Within the industry’s current codes, packaging must be child-resistant, resealable and stamped with labels indicating that the product is up-to-date and compliant with requirements. And though some products on today’s market are packaged in recyclable materials, it is still not a requirement. The fact is, edibles producers noted that they must deliver their product in packaging that is twice the size necessary for the product in order to accommodate labeling requirements and regulations.

What’s more, as with many industries involving the shipping of products, origin suppliers often use a large amount of extra material to ensure that items remain in good condition during transit, and for some manufacturers, the amount of labor necessary to begin and maintain a process for recycling this material is so resource-intensive it impedes implementation. Some cultivators said that even with a  recycling program, limitations within the marketplace affect their ability to recycle—how some materials are sent to cultivators, for instance, is a challenge, sustainably speaking.

Waste and recycling companies, such as Alpine Waste & Recycling, are recognizing the concerns of cannabis producers, processors and retailers, and are working to accommodate for them. “One of our recent innovations,” said Grant Parsons of Alpine Waste & Recycling, “is our scaled trucks, which weigh exactly what we are picking up at each site. This information, while confidential to our client companies, is inputted into our monthly sustainability report which then measures how much trash was generated, and how much was able to be composted and recycled.”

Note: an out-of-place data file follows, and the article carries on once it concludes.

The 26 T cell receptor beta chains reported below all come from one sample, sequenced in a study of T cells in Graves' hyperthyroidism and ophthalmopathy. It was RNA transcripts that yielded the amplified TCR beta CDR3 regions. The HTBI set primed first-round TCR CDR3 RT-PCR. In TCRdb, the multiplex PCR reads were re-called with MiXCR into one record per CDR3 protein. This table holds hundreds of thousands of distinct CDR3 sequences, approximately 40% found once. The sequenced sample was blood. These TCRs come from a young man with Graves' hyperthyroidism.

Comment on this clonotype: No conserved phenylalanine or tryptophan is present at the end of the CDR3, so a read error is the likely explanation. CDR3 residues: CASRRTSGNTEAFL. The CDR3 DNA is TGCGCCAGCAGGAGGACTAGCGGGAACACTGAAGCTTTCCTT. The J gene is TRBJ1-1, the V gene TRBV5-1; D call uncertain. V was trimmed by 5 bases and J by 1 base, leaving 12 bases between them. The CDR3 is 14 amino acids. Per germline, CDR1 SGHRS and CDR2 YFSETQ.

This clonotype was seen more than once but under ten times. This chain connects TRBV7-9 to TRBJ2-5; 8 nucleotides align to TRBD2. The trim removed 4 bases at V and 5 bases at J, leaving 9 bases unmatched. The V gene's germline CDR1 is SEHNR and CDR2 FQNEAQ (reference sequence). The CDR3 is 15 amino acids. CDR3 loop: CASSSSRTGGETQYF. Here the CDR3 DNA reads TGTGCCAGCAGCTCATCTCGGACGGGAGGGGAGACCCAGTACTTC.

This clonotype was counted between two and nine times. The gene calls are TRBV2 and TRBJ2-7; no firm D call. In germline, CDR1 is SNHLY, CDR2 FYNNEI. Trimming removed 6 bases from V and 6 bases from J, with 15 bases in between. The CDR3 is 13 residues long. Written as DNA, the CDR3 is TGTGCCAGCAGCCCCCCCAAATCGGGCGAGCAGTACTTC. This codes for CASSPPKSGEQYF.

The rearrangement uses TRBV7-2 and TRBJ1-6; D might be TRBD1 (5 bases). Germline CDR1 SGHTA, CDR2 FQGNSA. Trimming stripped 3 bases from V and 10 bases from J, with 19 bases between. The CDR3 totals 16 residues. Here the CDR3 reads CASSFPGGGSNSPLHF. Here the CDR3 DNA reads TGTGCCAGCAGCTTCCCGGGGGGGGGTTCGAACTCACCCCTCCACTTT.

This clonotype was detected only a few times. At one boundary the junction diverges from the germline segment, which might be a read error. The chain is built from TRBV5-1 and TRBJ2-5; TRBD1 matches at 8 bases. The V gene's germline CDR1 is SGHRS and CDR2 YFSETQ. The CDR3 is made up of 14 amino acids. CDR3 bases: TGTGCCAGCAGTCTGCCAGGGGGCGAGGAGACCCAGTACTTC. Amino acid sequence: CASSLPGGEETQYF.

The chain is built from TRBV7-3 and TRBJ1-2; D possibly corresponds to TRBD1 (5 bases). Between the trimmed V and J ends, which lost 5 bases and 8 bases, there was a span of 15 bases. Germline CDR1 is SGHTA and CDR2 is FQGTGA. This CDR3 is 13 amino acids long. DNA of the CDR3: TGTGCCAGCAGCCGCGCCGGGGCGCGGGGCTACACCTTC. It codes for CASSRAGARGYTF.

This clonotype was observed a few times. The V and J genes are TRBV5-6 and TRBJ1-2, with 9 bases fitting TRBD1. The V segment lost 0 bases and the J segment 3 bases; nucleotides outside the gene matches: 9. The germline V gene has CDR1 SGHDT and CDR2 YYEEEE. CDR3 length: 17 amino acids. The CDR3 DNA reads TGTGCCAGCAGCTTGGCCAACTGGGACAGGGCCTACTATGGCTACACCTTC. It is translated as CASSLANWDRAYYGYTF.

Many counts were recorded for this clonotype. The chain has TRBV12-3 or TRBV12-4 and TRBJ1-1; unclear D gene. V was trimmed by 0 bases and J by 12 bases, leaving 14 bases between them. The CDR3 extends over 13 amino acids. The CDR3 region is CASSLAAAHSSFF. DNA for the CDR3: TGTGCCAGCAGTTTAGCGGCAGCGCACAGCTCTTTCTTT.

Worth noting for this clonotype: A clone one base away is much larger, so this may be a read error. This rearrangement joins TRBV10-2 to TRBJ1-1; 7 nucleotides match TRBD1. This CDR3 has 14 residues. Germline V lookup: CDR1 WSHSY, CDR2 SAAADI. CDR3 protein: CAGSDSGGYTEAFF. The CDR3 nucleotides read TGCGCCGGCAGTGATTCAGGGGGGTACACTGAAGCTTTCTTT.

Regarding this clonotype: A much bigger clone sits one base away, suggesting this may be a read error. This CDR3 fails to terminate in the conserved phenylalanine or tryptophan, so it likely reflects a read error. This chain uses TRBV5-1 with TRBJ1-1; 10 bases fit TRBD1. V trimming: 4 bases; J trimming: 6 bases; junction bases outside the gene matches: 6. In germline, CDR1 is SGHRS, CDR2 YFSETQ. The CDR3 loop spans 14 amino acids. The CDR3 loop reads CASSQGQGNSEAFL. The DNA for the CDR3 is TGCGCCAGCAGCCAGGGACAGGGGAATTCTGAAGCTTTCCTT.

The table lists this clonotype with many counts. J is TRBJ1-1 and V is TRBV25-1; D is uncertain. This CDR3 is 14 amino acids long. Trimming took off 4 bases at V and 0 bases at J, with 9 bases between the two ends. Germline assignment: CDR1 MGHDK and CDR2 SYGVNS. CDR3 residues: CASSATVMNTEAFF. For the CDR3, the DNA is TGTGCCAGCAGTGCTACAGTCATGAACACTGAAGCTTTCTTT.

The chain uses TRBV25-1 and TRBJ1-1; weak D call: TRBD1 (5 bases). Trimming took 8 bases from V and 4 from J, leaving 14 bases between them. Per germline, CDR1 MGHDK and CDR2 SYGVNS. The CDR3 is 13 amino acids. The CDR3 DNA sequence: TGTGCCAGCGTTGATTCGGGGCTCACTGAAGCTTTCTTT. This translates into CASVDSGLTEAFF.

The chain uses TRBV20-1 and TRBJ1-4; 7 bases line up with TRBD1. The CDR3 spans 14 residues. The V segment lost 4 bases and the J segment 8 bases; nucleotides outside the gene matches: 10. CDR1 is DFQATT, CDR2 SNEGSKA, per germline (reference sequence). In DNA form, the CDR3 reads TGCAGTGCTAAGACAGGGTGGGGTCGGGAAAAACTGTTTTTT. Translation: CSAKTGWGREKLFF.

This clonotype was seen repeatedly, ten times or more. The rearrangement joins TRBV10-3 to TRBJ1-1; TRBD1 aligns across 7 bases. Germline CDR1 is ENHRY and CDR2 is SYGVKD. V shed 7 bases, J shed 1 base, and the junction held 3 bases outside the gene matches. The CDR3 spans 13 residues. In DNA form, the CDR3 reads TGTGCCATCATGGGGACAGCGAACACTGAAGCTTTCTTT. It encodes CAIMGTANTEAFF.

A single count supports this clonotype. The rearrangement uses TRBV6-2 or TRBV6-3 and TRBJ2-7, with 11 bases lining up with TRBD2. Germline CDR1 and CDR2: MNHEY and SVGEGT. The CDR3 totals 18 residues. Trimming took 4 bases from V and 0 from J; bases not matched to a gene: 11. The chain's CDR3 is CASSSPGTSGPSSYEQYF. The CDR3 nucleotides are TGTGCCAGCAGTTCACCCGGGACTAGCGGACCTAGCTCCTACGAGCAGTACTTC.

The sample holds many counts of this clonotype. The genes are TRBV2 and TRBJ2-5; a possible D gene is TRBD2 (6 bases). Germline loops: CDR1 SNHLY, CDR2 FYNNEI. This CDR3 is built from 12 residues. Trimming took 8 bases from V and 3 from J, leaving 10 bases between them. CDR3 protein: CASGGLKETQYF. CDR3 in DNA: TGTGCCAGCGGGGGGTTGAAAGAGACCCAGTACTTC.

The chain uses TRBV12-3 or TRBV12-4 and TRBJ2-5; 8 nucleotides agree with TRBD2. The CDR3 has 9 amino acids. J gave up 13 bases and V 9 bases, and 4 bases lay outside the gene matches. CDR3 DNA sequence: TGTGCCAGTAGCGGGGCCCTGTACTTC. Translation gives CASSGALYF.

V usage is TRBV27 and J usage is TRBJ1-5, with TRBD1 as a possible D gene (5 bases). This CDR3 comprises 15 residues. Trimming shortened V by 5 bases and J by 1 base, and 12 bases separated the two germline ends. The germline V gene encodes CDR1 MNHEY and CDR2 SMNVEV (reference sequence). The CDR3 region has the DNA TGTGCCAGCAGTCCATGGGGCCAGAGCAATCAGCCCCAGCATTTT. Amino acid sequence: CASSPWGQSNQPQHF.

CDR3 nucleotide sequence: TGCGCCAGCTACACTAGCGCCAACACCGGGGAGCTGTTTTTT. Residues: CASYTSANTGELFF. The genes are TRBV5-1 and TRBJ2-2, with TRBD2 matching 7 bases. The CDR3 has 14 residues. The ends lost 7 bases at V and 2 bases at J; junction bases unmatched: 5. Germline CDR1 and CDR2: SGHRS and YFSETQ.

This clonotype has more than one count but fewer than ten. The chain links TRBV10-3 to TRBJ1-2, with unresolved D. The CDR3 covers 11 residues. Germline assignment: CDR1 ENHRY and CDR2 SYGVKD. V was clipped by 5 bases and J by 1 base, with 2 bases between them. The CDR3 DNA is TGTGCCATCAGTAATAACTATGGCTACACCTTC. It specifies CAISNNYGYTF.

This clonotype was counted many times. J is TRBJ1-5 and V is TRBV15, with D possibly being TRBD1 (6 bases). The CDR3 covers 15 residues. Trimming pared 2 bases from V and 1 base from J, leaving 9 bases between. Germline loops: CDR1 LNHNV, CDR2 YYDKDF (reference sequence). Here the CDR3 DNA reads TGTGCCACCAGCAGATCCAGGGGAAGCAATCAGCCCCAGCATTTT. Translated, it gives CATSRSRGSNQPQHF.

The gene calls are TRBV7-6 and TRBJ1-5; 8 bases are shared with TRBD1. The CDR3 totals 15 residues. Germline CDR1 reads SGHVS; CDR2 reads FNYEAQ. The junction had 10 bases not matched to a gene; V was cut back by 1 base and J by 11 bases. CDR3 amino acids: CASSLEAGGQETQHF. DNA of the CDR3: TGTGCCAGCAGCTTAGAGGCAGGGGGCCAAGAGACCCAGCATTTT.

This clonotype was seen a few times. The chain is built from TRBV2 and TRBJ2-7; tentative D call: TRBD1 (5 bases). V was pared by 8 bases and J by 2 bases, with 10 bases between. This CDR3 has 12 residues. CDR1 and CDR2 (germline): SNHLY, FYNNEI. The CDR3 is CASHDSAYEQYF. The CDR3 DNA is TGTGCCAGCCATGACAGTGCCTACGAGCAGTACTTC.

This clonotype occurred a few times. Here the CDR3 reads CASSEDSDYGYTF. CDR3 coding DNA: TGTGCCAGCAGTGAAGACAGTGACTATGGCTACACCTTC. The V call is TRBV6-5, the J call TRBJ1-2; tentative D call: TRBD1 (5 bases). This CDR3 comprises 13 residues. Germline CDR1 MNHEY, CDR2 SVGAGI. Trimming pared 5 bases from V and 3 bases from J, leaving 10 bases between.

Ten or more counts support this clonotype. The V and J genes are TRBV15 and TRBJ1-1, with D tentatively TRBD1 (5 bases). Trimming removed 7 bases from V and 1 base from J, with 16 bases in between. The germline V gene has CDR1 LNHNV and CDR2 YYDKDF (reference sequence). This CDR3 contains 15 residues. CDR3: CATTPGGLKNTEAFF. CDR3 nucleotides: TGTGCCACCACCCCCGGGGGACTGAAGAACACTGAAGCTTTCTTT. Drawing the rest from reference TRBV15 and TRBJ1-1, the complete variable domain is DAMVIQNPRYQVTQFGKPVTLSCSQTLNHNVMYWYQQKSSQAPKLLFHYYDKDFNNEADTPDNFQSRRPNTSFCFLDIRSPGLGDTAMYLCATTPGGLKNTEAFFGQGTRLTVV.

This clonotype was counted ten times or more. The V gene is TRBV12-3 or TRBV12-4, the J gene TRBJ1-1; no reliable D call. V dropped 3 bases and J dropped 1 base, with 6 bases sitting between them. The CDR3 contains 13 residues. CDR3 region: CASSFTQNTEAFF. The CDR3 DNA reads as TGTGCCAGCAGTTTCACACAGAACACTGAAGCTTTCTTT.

This type of monitoring means each Alpine client can have a metric of their monthly waste to measure exactly how much they are recycling, composting and sending to landfills. Additionally, the technology allows for industry sectors to be rated against one another.

For waste and recycling companies, education is the key component in lessening the cannabis industry’s effect on the environment. For instance, learning that compacting plant materials with the required 50/50 mix is an option—instead of simply shredding the plant materials with something like a wood chipper, which can be a hazard to employees—is a vital piece of information that companies can use to improve landfill diversion rates and jump start recycling programs.

Photo courtesy of Kind ReDesigned

“We are looking, as an industry, at ways to amend how we can more effectively repurpose plant byproduct,” said Kristi Kelly, executive director of Marijuana Industry Group. “We are generating millions of pounds of green waste across the country, so there is a huge appetite for us to figure out how to resolve all of this plant waste and compost it correctly.”

Sectors such as the food industry already have measures and qualifications in place for handling waste; and while the cannabis industry is eager to glean information from these more established codes, marijuana companies are exercising caution in how closely they replicate other models. “We need to be careful not to imitate exactly what these other industries are doing—we need to remain innovative to support the industry, especially given the challenges associated with the industry,” Burgesser said.

The cannabis industry will continue the conversation about waste solutions at The Cannabis Sustainability Symposium in Denver on Oct. 17-18. For more information, visit

Shawna McGregor is senior vice president of The Rosen Group, a public relations agency based in New York City. She opened the Denver office in 2012. McGregor manages communications for leading cannabis brands, including cultivators, dispensaries, infused products producers and industry associations.

Photo courtesy of Shawna McGregor